Hello November, and hello to the cold, crisp mornings that make my 'composing walks' just a little more challenging to get out of bed for! Due to being behind with various deadlines, I'm going to keep this short, and maybe add to it when I have a spare moment - unlikely in the next week or so!
Work continues apace to finish the vocal scores before they can go off to print, ready for the much anticipated rehearsals of 'On Windover Hill' to begin in January. I'm hoping to get some rehearsal footage on YouTube before too long so people can begin to get a taste of what the performance in March will sound like. Have you got your tickets yet?! Over 20% of tickets were sold in the first week they were on sale, so don't hang about! Interest is also building in the modern premiere of Avril Coleridge-Taylor's Wyndore, that will also be performed by the Royal Philharmonic Concert Concert Orchestra on March 7th.
In the meantime, I'm gearing up for Christmas with my numerous choirs, and I'm looking forward to hearing at least two performances of my Christmas Chimes (below) in the next month. I've also submitted one or two pieces to next year's London Festival of Contemporary Church Music. So we'll see what happens there!
I had the fortune to sing at St Stephen's Walbrook (London) at the beginning of this month. What a place, and what an acoustic! It's so wonderful to still be making new discoveries. It's what being a musician is all about.
Have a great month, everyone.
September has rattled past and October has appeared out of the gloom and rain.
The last few weeks haven't been quite as constructive as I'd have liked, with lots of things that come under the banner of 'life' slightly getting in the way of all the composing and arranging I had planned. Still, mustn't grumble, things are still on track for the big concert in March and I've been testing various printers and publishers on the quality of their service so as to decide where to have my vocal and orchestral scores printed. Oh, and some new mini-flyers have arrived too!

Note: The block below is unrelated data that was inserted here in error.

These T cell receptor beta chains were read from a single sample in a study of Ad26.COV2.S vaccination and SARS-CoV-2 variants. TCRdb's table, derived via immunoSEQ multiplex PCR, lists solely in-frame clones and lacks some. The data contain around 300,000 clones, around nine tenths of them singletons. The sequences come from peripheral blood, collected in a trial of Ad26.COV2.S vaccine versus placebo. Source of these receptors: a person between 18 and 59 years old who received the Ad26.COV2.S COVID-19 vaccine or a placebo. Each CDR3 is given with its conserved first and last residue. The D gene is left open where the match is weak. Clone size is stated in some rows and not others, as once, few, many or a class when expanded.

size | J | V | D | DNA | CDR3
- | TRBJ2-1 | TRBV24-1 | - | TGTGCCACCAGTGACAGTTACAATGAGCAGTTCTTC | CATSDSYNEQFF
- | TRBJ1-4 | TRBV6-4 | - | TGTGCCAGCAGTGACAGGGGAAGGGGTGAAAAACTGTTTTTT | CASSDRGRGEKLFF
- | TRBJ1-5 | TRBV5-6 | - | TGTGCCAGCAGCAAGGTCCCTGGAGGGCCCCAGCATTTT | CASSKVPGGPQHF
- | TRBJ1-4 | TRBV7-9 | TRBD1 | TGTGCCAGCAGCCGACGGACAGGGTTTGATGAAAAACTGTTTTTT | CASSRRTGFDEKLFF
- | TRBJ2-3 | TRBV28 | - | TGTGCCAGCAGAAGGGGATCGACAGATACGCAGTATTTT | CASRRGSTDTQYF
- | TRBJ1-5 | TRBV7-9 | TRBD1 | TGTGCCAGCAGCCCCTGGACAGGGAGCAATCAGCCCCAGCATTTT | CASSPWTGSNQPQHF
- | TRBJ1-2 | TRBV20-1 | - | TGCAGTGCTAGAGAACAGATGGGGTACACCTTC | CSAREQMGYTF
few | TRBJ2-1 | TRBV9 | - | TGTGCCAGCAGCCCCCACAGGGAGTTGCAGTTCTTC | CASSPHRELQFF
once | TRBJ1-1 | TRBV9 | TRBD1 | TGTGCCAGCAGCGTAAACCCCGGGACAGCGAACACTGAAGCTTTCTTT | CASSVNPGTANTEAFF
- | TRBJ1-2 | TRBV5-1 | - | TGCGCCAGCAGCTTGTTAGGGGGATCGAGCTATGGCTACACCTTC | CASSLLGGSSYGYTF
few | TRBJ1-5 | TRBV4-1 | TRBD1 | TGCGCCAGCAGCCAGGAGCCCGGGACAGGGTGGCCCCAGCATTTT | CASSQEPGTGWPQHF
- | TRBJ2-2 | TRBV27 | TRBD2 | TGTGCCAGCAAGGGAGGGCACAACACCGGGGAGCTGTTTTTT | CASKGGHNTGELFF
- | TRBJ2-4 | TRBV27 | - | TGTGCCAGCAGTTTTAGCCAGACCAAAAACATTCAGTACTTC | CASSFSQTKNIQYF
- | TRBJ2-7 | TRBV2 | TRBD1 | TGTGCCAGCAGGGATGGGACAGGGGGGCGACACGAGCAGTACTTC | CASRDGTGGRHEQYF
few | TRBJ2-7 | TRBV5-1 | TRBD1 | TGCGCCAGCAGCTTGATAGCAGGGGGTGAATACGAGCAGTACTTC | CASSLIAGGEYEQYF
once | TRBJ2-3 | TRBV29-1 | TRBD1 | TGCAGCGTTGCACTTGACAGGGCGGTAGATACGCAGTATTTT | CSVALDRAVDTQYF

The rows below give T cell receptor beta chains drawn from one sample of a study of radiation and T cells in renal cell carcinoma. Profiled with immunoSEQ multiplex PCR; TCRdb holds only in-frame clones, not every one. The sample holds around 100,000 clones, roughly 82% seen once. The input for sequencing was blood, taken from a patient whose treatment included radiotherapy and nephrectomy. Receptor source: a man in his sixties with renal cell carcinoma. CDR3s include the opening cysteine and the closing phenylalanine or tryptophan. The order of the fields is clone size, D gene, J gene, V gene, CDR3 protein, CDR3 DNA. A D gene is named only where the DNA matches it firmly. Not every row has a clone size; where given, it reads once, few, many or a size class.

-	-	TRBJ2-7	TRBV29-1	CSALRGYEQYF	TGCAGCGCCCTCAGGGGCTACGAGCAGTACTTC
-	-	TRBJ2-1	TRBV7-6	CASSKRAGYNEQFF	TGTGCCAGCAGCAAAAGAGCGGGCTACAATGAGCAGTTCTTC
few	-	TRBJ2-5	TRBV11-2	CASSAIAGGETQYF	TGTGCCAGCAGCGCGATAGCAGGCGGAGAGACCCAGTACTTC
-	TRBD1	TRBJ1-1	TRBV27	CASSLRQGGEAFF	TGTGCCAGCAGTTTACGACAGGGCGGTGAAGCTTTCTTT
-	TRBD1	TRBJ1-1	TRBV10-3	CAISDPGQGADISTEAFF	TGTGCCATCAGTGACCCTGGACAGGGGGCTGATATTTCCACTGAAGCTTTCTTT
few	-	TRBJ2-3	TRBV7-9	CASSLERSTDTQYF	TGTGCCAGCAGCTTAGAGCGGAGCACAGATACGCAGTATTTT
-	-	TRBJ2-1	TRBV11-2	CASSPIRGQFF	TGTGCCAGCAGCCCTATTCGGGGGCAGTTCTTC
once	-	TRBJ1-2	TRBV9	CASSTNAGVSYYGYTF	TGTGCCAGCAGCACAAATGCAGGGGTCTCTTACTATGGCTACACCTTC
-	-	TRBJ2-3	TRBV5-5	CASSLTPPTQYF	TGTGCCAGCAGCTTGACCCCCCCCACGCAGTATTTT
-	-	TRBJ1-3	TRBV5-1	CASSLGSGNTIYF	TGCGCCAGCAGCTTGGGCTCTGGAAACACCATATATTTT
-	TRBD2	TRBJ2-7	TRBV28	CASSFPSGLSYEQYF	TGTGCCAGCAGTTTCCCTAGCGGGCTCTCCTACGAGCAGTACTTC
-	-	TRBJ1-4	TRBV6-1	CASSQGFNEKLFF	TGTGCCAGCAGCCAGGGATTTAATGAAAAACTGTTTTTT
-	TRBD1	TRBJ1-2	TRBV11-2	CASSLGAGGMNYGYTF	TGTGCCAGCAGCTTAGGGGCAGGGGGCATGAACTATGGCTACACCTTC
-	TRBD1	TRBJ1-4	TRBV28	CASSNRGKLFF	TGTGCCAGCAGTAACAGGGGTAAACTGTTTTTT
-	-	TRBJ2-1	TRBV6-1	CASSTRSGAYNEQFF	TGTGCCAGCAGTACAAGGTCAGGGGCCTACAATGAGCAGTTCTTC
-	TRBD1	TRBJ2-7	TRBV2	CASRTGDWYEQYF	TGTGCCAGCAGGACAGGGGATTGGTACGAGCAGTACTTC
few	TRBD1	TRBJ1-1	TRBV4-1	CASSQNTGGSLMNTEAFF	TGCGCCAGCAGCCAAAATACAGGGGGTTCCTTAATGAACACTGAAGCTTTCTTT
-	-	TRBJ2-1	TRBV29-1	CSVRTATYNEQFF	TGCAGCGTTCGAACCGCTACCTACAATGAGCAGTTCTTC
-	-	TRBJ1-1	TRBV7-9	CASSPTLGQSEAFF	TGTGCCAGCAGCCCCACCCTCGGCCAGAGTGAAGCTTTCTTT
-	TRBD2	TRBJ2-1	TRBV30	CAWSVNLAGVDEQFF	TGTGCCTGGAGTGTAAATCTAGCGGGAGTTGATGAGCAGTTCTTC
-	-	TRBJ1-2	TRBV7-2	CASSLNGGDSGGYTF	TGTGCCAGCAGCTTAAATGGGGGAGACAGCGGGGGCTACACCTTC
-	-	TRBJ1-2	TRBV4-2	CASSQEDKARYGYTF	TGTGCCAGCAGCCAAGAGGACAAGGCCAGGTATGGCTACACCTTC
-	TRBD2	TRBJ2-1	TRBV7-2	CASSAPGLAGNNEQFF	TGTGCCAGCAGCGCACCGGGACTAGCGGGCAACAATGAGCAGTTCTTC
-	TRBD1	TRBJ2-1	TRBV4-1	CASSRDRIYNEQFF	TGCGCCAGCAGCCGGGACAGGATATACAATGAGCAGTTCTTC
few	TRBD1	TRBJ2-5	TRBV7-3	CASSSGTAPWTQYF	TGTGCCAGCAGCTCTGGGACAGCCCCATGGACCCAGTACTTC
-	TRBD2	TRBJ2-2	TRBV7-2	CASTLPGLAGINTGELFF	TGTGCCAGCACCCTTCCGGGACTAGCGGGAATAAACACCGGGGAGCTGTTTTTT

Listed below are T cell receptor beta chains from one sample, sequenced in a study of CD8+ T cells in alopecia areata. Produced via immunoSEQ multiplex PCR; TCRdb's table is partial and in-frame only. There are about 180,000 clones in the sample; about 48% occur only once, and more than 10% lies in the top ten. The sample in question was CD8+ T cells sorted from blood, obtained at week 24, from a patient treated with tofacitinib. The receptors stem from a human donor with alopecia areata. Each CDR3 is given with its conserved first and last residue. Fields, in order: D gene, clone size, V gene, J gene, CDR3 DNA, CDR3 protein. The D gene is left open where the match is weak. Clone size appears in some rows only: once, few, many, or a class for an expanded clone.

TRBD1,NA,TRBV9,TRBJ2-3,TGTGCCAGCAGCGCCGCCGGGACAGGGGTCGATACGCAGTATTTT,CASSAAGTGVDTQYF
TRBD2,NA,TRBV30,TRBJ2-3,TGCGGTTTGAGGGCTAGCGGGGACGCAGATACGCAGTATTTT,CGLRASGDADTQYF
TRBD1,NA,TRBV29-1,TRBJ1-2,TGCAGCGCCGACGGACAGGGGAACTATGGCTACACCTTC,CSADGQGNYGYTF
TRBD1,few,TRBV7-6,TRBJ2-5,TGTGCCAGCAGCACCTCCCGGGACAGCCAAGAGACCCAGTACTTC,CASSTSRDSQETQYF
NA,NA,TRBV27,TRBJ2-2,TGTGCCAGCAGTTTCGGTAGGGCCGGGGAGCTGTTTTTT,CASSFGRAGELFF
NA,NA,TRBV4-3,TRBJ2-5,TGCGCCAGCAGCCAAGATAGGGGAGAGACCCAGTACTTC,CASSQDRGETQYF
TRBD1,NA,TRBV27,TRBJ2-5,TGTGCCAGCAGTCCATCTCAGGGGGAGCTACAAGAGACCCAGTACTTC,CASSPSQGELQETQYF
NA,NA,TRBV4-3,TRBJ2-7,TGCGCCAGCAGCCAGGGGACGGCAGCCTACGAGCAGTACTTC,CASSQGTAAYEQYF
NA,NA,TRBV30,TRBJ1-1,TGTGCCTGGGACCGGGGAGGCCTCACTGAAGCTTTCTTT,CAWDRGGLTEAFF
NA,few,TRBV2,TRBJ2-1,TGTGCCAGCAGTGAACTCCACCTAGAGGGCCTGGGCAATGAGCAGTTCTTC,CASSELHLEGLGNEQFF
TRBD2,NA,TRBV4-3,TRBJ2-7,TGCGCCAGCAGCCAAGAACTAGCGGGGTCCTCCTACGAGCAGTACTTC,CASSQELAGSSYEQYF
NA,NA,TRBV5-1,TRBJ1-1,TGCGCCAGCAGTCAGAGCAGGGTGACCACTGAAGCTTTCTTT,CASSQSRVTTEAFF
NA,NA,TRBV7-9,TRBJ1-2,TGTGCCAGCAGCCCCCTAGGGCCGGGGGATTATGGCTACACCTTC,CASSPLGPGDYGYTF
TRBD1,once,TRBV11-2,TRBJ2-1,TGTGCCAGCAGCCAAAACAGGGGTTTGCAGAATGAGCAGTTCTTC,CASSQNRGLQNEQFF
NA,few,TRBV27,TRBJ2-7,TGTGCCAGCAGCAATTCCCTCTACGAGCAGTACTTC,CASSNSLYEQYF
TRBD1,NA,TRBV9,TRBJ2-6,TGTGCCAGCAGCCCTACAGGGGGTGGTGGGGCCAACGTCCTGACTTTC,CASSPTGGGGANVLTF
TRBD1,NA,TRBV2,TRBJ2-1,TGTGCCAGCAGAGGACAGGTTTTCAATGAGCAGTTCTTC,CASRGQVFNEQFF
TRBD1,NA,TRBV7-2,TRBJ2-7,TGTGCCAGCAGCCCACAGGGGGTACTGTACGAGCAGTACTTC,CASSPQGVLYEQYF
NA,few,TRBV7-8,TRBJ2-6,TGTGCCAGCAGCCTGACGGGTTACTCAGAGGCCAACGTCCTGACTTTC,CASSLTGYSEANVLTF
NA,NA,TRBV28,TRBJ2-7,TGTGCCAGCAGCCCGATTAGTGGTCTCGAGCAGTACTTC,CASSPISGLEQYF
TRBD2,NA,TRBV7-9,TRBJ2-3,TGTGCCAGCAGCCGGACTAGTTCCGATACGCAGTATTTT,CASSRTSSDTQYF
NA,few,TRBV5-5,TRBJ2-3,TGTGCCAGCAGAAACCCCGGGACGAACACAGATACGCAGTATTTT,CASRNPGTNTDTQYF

I've designed an attractive sponsorship package for interested parties for the Windover Hill premiere, and it has started to appear on concert-listing websites, such as Bachtrack. Tickets go on sale THIS MONTH *gulp*! Expect many hints on social media and this website...
I've had some really productive meetings about the event itself and hope to reveal more soon, but in the meantime, it's back to Sibelius to tweak, arrange, and hopefully not adjust too much. It's the composer's prerogative to make changes, but it's dangerous to revisit a score more than a couple of times as you become incapable of remembering why you did what you did. And that moment must be respected. But, oh, the temptation to make too many changes!
In other news, my Christmas Chimes appeared as part of a workshop in Mickleham, Surrey, last month, and I'm looking forward to hearing it in performance in December in Sussex! Do help yourself to the score below if you or your choir are interested.
In the meantime, onward with the composing, playing, and conducting...and did someone mention Christmas...?
Is it Autumn already? September seems have come round very quickly and already I've felt a crispness in the air on my early morning walks.
Although its been a fairly quiet month musically as everyone is off enjoying their summer holidays, I've enjoyed some excellent networking events and have been to a number of live performances. These have been good for the soul and has helped strengthen my resolve to be doing what I'm doing, and at the most base level, have acted as great motivation. One of these events was held at Leith Hill Place, with the Museum of the Royal College of Music. It was great to meet and talk all things Coleridge-Taylor and Gipps with their research associate, and I look forward to the avenues of research it may have opened up for our performance next year. Leith Hill Place is cared for by the National Trust and, though not a large property, it is worth experiencing, not just to see the piano on which Vaughan-Williams wrote so much of his music, they also do the world's best cream tea. Just saying.
I also attended an ArtWave exhibition in Sussex of the work of Ashley Hylands, who is inspired daily by the Long Man of Wilmington, living as close to it as she does. I'm really looking forward to seeing her artwork in conjunction with my cantata when they are presented together next March.
As well as starting the editing process of On Windover Hill, I am now beginning to promote the concert more and particularly the sponsorship opportunities on offer. Watch this space!